Music as Medicine - Benefit of Music Therapy

 Music as Medicine 

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 The Role of Music and Sound in Therapy... and in Healing from Cancer or any other Health Problem.

I would like to take this opportunity to say that music should not take the place of seeking medical care. There are no claims music therapy can cure cancer or other diseases, but medical experts do believe it can reduce some symptoms, aid healing, improve physical movement, and enrich a patient's quality of life.

Similar to Dance Movement Therapy, Music Therapy has been used successfully with Cancer Patients, those less able to communicate in traditional forms, such as emotionally disturbed children, and those with autism and learning difficulties as well as those with physical, emotional or mental disabilities.

When used in conjunction with conventional cancer treatments, music therapy has been found to help patients promote a better quality of life; better communicate their fear, sadness, or other feelings; and better manage stress, while alleviating physical pain and discomfort. Music and Music Therapy can help people with cancer to address symptoms which can accompany conventional cancer treatment, e.g.: nausea, anxiety, fatigue, depression, etc.


Music can alleviate pain

Music has been found to be quite efficacious in alleviating the pain of a host of illnesses ranging from asthma, tuberculosis, cancer, headaches, hypertension, heart disease, brain damage, depression, anxiety, and hysteria. Some behavioural psychologists have even reported how the mentally disturbed have spent quiet nights, without sleeping pills, under the influence of recorded music.

 Music can be soothing to the senses, invigorating listeners with a notion of the good, filling them with the purposes of the noble and the sacred. It can, in so doing, help create an atmosphere that is conducive to philosophical reflection too. Ultimately, it can serve as a path into the spirit by healing and calming the outer surface of the personality. It can also propel you into the discovery of your self. In so doing, it can act towards a gentle but, nonetheless, complete reorganisation of the self.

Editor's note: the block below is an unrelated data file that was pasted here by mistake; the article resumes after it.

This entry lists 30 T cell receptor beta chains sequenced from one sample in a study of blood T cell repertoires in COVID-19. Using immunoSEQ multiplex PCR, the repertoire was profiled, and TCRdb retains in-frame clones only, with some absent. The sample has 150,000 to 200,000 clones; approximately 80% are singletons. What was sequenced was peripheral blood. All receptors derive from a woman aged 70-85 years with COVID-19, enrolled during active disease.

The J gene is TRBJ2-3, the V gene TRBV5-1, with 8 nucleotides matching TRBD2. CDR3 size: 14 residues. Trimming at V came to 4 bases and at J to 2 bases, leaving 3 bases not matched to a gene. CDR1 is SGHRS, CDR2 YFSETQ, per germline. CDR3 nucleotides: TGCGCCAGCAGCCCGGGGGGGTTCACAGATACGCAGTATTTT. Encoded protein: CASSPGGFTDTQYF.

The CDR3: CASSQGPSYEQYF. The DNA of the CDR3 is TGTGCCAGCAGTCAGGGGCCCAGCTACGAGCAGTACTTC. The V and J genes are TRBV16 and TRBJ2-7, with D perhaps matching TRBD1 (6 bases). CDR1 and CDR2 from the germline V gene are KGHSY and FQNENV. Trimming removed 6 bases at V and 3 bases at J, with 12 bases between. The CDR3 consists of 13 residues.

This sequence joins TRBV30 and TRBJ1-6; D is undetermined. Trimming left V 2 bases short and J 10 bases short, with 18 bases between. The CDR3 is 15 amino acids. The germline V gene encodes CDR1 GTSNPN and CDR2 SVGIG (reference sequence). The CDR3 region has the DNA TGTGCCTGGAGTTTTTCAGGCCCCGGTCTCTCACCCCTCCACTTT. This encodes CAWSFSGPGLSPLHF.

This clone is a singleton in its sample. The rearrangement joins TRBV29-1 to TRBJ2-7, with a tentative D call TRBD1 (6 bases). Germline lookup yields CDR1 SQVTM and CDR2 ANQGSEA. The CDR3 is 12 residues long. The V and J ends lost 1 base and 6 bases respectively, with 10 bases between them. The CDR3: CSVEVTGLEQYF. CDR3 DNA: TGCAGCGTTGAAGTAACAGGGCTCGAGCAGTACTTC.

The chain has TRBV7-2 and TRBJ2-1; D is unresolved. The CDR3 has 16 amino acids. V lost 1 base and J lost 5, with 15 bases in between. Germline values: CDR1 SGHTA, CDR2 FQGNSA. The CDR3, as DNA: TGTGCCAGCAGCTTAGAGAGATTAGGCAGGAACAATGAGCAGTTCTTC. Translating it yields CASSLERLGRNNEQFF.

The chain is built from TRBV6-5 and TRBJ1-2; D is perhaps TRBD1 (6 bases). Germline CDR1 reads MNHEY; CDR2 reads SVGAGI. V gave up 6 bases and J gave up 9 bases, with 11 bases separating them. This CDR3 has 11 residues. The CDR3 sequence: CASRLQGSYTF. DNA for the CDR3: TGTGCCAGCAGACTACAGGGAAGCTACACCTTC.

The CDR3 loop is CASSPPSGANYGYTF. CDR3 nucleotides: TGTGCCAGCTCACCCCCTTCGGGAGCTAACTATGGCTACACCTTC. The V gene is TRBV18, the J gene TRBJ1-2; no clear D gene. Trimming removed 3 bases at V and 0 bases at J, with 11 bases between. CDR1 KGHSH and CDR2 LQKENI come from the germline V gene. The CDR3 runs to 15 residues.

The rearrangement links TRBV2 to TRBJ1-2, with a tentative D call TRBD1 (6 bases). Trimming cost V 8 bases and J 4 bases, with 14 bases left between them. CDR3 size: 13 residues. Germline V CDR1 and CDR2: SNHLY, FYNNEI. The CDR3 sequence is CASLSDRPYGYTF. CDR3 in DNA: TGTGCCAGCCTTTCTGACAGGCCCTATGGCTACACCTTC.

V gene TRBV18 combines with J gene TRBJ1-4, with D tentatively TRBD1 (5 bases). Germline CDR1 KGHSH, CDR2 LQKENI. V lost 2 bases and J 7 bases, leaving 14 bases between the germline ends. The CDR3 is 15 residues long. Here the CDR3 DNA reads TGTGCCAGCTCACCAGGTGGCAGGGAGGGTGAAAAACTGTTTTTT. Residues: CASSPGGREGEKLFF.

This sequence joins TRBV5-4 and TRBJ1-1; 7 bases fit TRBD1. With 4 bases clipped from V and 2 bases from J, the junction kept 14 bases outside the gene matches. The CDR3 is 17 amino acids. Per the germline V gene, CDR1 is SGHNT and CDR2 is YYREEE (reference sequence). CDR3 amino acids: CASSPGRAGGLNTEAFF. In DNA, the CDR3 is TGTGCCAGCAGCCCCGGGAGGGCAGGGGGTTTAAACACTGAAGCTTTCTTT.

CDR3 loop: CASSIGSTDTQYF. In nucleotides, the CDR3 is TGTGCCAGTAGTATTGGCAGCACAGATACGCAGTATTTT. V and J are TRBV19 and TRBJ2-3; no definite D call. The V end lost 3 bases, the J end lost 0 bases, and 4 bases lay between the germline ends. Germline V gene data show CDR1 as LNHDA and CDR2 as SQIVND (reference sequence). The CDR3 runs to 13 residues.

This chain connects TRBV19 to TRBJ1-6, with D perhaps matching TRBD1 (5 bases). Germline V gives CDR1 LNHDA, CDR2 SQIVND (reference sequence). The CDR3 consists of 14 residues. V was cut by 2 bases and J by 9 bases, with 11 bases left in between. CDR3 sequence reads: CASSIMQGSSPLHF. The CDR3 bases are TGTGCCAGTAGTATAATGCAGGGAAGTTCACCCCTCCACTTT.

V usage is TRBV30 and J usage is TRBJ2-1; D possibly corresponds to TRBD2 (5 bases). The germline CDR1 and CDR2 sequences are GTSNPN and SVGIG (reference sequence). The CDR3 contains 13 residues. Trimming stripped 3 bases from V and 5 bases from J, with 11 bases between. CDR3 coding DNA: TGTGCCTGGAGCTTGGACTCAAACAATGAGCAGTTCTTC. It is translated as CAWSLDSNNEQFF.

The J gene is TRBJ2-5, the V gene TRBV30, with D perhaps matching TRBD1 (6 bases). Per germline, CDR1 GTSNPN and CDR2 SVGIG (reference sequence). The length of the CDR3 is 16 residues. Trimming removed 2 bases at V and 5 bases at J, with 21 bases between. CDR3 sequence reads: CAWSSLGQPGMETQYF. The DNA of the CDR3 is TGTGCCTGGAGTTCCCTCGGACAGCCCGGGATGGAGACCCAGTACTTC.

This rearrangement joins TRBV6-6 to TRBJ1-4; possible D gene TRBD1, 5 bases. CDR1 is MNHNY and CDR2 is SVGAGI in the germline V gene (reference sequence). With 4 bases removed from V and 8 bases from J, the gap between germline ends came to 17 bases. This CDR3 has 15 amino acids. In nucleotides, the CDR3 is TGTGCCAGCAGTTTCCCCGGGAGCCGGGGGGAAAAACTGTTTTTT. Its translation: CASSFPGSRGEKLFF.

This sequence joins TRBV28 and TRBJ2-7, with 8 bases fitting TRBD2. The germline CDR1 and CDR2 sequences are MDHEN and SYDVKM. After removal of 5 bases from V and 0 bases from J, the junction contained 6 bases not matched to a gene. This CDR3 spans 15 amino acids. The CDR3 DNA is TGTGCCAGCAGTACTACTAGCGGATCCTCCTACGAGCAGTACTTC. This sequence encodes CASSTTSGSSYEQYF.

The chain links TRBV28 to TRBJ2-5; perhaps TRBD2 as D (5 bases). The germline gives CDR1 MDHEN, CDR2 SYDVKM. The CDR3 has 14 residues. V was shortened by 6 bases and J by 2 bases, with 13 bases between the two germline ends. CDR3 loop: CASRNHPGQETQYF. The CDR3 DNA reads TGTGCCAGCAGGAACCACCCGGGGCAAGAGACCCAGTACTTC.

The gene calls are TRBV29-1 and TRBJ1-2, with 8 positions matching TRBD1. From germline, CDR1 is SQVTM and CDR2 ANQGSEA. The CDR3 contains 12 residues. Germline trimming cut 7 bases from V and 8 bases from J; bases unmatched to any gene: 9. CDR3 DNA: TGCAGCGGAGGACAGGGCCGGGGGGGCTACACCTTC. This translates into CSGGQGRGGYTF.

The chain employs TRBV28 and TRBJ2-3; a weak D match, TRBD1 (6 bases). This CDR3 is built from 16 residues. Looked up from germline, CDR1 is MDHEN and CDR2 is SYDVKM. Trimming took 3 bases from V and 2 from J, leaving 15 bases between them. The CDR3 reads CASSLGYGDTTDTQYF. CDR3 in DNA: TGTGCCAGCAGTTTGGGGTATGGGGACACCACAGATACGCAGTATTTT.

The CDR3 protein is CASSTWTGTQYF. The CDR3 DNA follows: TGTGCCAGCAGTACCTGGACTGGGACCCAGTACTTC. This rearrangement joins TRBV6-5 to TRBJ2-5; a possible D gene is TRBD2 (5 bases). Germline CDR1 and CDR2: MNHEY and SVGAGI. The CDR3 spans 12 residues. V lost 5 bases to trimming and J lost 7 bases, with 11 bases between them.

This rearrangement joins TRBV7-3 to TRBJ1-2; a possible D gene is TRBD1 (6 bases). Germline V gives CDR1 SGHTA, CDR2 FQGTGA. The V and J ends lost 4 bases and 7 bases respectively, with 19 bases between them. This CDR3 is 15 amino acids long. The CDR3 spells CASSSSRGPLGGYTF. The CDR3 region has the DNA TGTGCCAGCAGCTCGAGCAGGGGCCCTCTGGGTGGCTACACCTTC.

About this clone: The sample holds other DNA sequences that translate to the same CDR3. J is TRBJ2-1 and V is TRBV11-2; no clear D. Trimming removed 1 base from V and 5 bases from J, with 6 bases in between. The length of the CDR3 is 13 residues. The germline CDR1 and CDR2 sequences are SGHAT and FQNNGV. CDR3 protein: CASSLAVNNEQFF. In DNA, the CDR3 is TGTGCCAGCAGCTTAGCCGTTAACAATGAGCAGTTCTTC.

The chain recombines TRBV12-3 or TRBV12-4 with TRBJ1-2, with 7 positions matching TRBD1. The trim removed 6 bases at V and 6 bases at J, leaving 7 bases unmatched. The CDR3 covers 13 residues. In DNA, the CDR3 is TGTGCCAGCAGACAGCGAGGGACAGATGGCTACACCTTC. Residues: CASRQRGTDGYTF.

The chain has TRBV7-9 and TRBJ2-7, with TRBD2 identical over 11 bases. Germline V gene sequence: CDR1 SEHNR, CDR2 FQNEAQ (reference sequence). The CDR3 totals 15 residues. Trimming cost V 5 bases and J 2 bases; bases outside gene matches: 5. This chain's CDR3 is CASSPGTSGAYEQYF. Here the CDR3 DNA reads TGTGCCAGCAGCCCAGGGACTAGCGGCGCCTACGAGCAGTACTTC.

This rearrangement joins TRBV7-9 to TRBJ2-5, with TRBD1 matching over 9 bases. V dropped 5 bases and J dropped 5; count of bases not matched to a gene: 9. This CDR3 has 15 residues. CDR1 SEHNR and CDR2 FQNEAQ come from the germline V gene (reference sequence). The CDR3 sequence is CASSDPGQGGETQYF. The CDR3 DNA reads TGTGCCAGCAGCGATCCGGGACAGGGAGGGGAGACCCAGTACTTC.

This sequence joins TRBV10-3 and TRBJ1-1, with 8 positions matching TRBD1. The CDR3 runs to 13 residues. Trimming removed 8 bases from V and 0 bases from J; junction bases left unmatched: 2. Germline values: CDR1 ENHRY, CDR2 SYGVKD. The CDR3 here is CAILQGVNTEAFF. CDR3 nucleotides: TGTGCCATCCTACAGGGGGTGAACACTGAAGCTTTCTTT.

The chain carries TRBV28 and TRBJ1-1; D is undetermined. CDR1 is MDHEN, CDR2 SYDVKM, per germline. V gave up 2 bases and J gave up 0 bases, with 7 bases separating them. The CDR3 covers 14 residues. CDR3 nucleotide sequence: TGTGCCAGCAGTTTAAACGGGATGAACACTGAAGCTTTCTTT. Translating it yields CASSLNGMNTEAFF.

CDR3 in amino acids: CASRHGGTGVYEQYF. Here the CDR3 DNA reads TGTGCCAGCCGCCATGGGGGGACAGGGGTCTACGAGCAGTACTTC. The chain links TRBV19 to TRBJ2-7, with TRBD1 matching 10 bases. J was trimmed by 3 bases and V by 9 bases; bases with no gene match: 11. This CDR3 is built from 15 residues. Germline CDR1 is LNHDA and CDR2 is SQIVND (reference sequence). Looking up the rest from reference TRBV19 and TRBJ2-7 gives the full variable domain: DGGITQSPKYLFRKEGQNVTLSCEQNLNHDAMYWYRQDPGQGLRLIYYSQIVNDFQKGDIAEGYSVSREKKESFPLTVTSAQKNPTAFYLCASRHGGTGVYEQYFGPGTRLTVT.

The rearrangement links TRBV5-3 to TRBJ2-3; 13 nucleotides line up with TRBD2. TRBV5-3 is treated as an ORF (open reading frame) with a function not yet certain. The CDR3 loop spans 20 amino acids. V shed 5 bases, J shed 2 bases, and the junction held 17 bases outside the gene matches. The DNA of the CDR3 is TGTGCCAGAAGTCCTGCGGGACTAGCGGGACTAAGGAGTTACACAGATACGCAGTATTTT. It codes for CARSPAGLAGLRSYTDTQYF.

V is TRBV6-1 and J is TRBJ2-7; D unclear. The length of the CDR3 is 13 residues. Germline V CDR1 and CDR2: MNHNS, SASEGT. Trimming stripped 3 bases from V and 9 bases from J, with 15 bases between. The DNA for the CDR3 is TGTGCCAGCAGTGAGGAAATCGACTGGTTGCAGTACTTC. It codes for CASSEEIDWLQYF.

Music can soothe anxiety

Music Therapy is also used to sooth anxiety, chronic pain, speed healing and recovery, and is purported to affect breathing, heart rate, and help release endorphins, and to assist the body with fighting pain naturally. Music therapists treat adults who have Parkinson's

Even people with profound handicaps can benefit from music's healing affects. There is not a single area in medicine or in hospitals that could not benefit from having well selected music incorporated in some specific well-thought-out way.


There are literally hundreds of studies documenting the effectiveness of music with surgery, pain management, childbirth, oncology, chemotherapy and radiation Physicians and medical studies have shown the many varied uses of music and sound for healing purposes as well as wellness.

Applications range from improving the well being of geriatric patients in nursing homes to lowering the stress level and pain of women in labor. From people with Alzheimer,  Parkinson's (Music Therapy for Parkinson disease ) and those who are post stroke, to mothers bonding with their babies. Lullabies have long been popular for soothing babies to sleep. The benefits of using music with patients, who are depressed, anxious, or chemically dependent on drugs or alcohol, are enormous.

Creating Joy and Healing - Music in Medicine and in Hospitals

Music is a magical medium and a powerful healing tool. Music can inspire and delight, soothe and relax, bring comfort and joy. Music subtly bypasses the intellectual part of the brain and connects directly with the subconscious. There is much proof of music's positive effects on health and immunity, how music is processed in the brain, the interplay between language and music, and the relationship between our emotions and music. 

Until recently, Western medicine overlooked music therapy as a legitimate remedial technique. However, in recent years, more and more hospitals are embracing the therapy due to its effectiveness in helping the sick and disabled. For many, music is intrinsically soothing and uplifting. It can release endorphins, reduce stress, inspire ideas, motivates change and rallying hope.